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Ninety years ago today, on March 3, 1931, Congress officially designated “The Star-Spangled Banner” by Francis Scott Key as the national anthem of the United States of America. Key’s song is a reminder of the fight for freedom and the patriots who gave their lives during the founding of our country. Key wrote this poem as a tribute to our flag as a beacon of hope and liberty for all American citizens and the world. On the anniversary of this poem becoming our national anthem, it is appropriate to remember the price so many have paid throughout our history to secure our rights and liberty.Francis Scott Key did not anticipate that his poem would one day become the anthem and make him famous, but his poetic words and reputation proceeded him. He was born to a wealthy family in Frederick County, Maryland on August 1, 1779. He attended St. John’s College in Annapolis. After finishing his studies, he learned and practiced law under his uncle for several years. In 1802 he married Mary Tayloe “Polly” Lloyd and the couple moved to Georgetown where he practiced law. Key gained notoriety when he defended Justus Eric Bollman and Samuel Swartwout who had been charged with treason. He would go on to serve as the District Attorney for the District of Columbia and even an advisor to President Andrew Jackson in the 1860s.During the War of 1812, the British attacked Fort McHenry on September 13, 1814. For over 25 hours, cannon fire, bombs, and militia tested the resilience of the fort. The British attacked the fort after successfully marching through Washington, D.C. where they burned the Capitol and the White House. During the assault, Key made an agreement with the British and boarded one of their ships to rescue his friend who was a prisoner of war. As the battle continued into the night, the British forced Key to remain on the ship to prevent him from aiding his countrymen. From the ship it seemed as though all hope was lost for America. However, it was the sight at dawn that inspired Key to pen the famous words to his short poem, originally titled, “Defense of Fort M’Henry.”O say can you see by the dawn’s early lightWhat so proudly we hailed at the twilight’s last gleamingWhose broad stripes and bright stars through the perilous fightO’er the ramparts we watched, were so gallantly streaming?And the rocket’s red glare, the bombs bursting in airGave proof through the night that our flag was still thereO say does that star-spangled banner yet waveO’er the land of the free and the home of the brave.The poem describes the beautiful sight of liberty overcoming tyranny as the United States flag soared over the fort at dawn declaring an American victory. The banner was specifically commissioned by Major Armistead who was in command of Fort McHenry. Mary Pickersgill along with her daughter, two nieces, and servant all worked for over six weeks to complete the flag. They made two flags, one to charge the garrison that was 17 by 25 feet, and another to fly over the fort that was 30 by 42 feet. Both had 15 red and white stripes and 15 stars to represent the 15 states at the time. It is estimated that they used over 300 yards of wool; she was paid nearly $600 when it was complete. When it was clear that America had claimed the victory, the larger of the flags was raised. This flag was passed down through the Armistead family. Over time, pieces were cut off and shared with veterans, family friends, historians, and political figures. Today what is left of the flag is preserved in the Smithsonian Museum of American History.Within a week, the poem that Key wrote describing the victory at Fort McHenry was published in the Baltimore Patriot, a local newspaper, and its popularity soon spread. Key’s brother-in-law set the poem to music and took the tune from a men’s social club song called, “To Anacreon to Heaven.” After the poem was put to music it was renamed, “The Star-Spangled Banner.” Because of the vulgar connotation of the tune as a “drinking song” and its association with the social club, Congress rejected it when the song was first proposed as the national anthem in 1930. Its leaders wanted the national anthem to have more wholesome and honorable origins. Further some members did not agree with adopting the song because it was difficult to march or dance to the rhythm. Other well-known patriotic songs such as “America the Beautiful,” “Hail, Columbia,” and “My Country, Tis of Thee” where all close contenders in the debate for America’s anthem. Finally, in 1931 they came to a consensus and “The Star-Spangled Banner” was declared the national anthem.Our national anthem is a testimony of our nation’s history and founding. As we sing the words together before a ball game, in our schools, on Independence Day, and at political events, it’s a great opportunity to take the time to remember that freedom is never free. It is our sacred duty to preserve life, liberty, and the pursuit of happiness so that the next generation might benefit from the freedom that we have because of the sacrifice of the generations before us.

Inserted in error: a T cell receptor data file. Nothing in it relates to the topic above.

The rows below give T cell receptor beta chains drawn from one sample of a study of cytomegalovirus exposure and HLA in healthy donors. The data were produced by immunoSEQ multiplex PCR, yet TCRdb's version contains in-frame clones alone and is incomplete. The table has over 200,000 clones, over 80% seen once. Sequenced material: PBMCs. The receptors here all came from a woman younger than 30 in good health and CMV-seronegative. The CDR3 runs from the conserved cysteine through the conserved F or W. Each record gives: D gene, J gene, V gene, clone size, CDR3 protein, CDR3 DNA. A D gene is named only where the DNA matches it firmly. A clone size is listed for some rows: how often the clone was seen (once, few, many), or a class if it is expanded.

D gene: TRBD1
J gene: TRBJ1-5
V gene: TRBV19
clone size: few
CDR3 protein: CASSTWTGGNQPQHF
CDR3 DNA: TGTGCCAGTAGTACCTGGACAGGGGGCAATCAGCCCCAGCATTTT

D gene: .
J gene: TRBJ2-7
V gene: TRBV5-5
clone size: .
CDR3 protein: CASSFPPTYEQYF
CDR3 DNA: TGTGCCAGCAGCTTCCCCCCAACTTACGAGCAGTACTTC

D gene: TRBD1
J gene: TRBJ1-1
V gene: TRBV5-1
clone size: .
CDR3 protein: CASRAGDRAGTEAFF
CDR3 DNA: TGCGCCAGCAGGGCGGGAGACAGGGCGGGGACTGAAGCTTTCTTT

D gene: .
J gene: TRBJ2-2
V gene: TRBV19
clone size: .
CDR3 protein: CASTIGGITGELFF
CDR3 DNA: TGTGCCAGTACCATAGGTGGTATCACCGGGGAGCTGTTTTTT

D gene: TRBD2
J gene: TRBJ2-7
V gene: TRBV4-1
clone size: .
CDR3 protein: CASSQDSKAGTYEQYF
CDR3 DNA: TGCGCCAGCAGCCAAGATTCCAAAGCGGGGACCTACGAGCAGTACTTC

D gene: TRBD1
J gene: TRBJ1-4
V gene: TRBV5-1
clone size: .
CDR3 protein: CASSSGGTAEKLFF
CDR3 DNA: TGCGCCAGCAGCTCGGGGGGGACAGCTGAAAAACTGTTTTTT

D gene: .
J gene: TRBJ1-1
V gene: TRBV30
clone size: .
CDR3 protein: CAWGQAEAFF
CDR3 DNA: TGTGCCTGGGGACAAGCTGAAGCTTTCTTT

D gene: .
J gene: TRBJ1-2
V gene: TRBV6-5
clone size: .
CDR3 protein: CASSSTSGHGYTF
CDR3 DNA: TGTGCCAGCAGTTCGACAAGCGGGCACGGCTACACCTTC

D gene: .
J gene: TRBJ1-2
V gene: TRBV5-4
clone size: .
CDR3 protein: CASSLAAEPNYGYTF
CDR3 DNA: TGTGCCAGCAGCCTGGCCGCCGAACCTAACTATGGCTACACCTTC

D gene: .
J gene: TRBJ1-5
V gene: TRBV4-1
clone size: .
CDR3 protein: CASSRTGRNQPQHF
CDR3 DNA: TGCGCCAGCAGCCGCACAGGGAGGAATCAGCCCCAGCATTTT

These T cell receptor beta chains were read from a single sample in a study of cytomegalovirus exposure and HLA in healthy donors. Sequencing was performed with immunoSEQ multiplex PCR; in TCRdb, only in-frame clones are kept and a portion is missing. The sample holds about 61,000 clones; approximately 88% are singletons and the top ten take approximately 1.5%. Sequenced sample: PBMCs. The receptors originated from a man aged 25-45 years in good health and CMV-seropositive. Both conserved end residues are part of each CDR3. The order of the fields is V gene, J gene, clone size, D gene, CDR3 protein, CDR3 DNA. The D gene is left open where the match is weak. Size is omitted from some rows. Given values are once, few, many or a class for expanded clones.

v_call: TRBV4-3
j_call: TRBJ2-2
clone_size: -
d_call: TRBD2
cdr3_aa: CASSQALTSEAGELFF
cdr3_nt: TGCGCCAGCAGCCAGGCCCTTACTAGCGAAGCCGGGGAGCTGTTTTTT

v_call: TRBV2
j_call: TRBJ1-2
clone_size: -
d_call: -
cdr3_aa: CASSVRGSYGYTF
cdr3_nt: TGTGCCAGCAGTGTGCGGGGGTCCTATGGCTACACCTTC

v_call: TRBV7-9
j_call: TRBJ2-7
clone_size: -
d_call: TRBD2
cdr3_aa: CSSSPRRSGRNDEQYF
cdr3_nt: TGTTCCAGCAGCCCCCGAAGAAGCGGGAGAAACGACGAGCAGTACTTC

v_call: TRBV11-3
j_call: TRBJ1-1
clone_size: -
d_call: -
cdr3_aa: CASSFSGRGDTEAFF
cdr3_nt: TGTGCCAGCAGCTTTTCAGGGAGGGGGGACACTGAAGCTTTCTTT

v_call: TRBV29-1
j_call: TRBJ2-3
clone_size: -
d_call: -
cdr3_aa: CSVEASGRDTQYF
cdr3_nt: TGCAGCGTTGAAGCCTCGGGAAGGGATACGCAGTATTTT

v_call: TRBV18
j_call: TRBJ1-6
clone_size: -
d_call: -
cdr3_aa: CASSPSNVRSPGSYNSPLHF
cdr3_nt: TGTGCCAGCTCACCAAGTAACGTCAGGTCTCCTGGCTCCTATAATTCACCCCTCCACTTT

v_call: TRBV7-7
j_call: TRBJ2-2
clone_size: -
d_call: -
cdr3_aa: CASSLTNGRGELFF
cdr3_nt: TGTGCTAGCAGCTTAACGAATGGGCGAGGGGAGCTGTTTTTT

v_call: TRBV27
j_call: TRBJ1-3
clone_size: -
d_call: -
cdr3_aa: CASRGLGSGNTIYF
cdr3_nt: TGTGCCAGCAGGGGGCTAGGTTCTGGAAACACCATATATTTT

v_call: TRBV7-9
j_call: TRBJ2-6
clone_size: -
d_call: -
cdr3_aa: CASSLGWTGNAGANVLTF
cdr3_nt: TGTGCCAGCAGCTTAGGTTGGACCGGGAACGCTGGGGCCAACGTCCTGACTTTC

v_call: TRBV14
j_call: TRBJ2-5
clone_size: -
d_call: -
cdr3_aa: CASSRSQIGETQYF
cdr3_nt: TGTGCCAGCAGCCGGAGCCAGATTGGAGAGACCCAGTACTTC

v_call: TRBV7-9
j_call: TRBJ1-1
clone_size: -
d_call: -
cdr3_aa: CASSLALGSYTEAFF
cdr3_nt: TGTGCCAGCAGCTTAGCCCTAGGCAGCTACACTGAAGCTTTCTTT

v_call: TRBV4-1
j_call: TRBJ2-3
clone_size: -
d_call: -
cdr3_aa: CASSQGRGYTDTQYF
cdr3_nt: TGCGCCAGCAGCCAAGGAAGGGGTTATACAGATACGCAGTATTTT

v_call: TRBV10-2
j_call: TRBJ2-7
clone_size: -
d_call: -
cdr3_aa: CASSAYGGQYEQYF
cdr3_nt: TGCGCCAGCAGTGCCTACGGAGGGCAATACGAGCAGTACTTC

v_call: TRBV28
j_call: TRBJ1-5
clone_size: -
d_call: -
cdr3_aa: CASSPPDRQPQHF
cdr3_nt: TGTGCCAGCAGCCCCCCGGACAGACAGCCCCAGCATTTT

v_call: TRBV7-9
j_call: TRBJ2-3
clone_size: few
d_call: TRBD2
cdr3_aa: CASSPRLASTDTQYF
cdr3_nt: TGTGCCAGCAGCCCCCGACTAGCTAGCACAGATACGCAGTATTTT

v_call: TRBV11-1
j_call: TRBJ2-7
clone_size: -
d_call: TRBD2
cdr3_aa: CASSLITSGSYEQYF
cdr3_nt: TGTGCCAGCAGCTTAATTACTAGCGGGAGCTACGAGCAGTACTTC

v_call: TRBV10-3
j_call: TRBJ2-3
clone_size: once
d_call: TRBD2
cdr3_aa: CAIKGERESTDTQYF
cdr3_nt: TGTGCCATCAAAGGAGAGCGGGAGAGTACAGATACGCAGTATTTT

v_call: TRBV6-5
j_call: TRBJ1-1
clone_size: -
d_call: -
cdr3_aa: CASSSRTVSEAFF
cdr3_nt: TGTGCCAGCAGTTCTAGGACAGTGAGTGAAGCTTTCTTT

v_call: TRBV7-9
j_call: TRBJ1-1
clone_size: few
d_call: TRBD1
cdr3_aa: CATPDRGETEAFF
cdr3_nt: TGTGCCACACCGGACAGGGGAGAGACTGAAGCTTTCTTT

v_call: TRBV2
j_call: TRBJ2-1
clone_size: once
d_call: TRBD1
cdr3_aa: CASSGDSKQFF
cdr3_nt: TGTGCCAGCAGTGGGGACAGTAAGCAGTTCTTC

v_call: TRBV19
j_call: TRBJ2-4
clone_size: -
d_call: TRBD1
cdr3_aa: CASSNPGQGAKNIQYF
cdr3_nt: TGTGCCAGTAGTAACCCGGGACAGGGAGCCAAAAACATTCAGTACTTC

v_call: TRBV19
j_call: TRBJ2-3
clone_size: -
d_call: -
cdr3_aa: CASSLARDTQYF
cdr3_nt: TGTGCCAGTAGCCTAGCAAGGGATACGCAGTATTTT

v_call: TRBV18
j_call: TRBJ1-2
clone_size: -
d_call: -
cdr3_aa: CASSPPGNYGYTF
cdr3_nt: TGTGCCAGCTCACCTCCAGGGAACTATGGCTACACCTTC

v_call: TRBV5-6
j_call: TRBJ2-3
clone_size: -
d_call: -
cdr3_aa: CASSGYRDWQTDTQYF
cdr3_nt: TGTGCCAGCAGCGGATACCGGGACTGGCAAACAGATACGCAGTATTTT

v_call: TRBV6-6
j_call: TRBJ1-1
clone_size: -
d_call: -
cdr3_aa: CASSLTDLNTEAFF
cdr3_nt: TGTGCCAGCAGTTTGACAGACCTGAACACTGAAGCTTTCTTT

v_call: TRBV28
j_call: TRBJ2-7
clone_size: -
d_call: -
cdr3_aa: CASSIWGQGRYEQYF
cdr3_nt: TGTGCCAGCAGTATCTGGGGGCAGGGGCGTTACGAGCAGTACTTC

This is Part 3 of a blog series examining the records of President Biden’s Cabinet picks on abortion and family issues. Read Part 1 on Antony Blinken and Part 2 on Xavier Becerra.Jennifer Granholm, who served as the Governor of Michigan from 2003-2011, is back in the national spotlight as President Joe Biden has nominated her to lead the U.S. Department of Energy. The Energy Department is tasked with overseeing America’s energy supply and carrying out environmental clean-ups. As the Secretary of the department, she would have a major influence on environmental policies, and would be responsible for enacting Biden’s climate change policies.Why should American Christians care about Jennifer Granholm’s nomination to lead the Department of Energy? When there are so many pressing issues that demand our attention, does the Department of Energy—and the one leading the department—really require sustained thought and reflection? In short, the answer is “yes.”On the issue of the environment and creation care, David Closson, FRC’s Director of Christian Ethics and Biblical Worldview explained, “Christians should care about the environment because it reflects the glory of God.” But he also cautions that Christians should not become “subservient to the created order.” Christians are called to exercise stewardship over the created world and should oppose efforts to exploit it. While the Bible is clear that the created world primarily exists to bring glory to God, it also exists to serve man’s needs. An unbiblical line is crossed when nature is defied or elevated in importance over people who are made in God’s image.Unfortunately, in comments made during Granholm’s nomination hearing, it appears Biden’s nominee will pursue energy and environmental policies that prioritize politics over people. Several times during the hearing, she dodged questions about the economic impact of her new green policies and how many jobs might be lost due to them. Moreover, it is difficult to believe that Granholm, who has claimed to be Catholic, will hold to biblical principles on her environmental policy given her radical positions on other issues, such as abortion.It should be concerning to Christians everywhere that the nominee to lead the Department of Energy would care so much about saving the planet for future generations, and simultaneously promote a pro-abortion agenda that directly harms future generations in the womb. Granholm considers herself a champion for abortion, showing hostility toward the lives of the unborn. For example, in a 2012 op-ed, Granholm smeared pro-life measures as a “war on women,” perpetrated by “white male legislatures” to enforce their power on women. During an interview that same year, she claimed that the pro-life movement was allegedly seeking to degrade women by assuming they are unable to make decisions for themselves.Granholm’s pro-abortion ideology marked her tenure as Michigan’s governor. On two separate occasions, she vetoed a Partial Birth Abortion Ban—which protects babies that are near birth from being killed while being born. This same ban was upheld by the U.S. Supreme Court in 2007. She negotiated with the Michigan legislature to loosen restrictions on abortions, preventing a bill that would require an ultrasound prior to receiving an abortion. In her second term as governor, she advocated for a ballot provision that would allow aborted fetal stem cell research in Michigan. Unfortunately, Emily’s List, the pro-abortion group that recruits abortion-friendly candidates, got exactly what they wanted when they endorsed her for governor.Environmental policy has become entangled with protecting the unborn due to recent comments from prominent members of the Democratic Party. Senator Bernie Sanders (I-Vt.) claimed that funding abortions helps to reduce the world’s population, thereby helping fight climate change. In addition, Rep. Alexandria Ocasio-Cortez (D-N.Y.) alluded to a similar idea, describing what she viewed as the “disaster” our planet will be in without eliminating the effects of climate change. Along these lines, she claimed that millennials should legitimately question if it is still acceptable to have children. Unfortunately, this type of thinking is becoming mainstream in progressive circles, as high profile figures suggest that abortion is a necessary means to prevent overpopulation.One’s worldview, whether biblical or not, will be revealed in the way they live their life. In the case of Granholm, how she leads, the decisions she makes, and the orders she implements as the head of an executive agency will reveal her worldview. The Bible calls for all of us to care for the world that God has created and to be stewards of the environment and our neighbors (Gen. 1:28 and 1 Peter 4:10). The disconnect is when leaders such as Granholm go too far in one direction, and care for the planet but not neighbor, in this case the unborn. It is crucial to have officials who are concerned about caring for the planet and the lives of the next generation—not just one or the other. As the Secretary of Energy, Granholm would have a platform to enact liberal policies that are purported to protect the environment. If confirmed, she will hopefully hold to a biblical worldview in all areas of public policy and become a steward that protects and cares for the environment and the unborn.Joseph Norris is a Policy and Government Affairs intern focusing on pro-life federal affairs.Molly Carman is a Research Assistant for Worldview and Ethics.